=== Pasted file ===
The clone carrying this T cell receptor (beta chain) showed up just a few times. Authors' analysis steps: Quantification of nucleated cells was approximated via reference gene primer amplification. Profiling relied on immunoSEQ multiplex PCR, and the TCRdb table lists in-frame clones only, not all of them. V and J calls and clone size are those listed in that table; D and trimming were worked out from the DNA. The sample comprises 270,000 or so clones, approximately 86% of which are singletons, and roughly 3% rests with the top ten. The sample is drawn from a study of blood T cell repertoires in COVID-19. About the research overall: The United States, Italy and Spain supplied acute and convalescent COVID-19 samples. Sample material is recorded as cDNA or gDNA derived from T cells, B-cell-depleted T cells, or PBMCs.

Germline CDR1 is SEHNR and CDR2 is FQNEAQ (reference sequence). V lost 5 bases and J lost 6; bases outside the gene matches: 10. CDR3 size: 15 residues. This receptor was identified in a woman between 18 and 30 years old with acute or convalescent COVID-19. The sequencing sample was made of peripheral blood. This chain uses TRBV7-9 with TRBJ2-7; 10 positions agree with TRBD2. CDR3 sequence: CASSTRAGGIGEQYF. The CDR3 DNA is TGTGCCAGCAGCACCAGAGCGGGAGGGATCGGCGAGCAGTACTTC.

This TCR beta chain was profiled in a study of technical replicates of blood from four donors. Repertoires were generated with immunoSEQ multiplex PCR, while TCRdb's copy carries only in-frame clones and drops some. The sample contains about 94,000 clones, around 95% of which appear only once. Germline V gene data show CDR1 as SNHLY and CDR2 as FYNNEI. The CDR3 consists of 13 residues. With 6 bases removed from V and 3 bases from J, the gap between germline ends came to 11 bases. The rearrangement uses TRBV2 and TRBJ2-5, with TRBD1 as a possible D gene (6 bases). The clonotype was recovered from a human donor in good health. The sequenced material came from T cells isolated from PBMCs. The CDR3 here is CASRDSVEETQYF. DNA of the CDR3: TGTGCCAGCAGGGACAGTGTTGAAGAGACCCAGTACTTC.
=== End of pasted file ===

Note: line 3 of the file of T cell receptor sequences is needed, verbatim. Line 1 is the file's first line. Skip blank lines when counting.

This TCR beta chain was profiled in a study of technical replicates of blood from four donors. Repertoires were generated with immunoSEQ multiplex PCR, while TCRdb's copy carries only in-frame clones and drops some. The sample contains about 94,000 clones, around 95% of which appear only once. Germline V gene data show CDR1 as SNHLY and CDR2 as FYNNEI. The CDR3 consists of 13 residues. With 6 bases removed from V and 3 bases from J, the gap between germline ends came to 11 bases. The rearrangement uses TRBV2 and TRBJ2-5, with TRBD1 as a possible D gene (6 bases). The clonotype was recovered from a human donor in good health. The sequenced material came from T cells isolated from PBMCs. The CDR3 here is CASRDSVEETQYF. DNA of the CDR3: TGTGCCAGCAGGGACAGTGTTGAAGAGACCCAGTACTTC.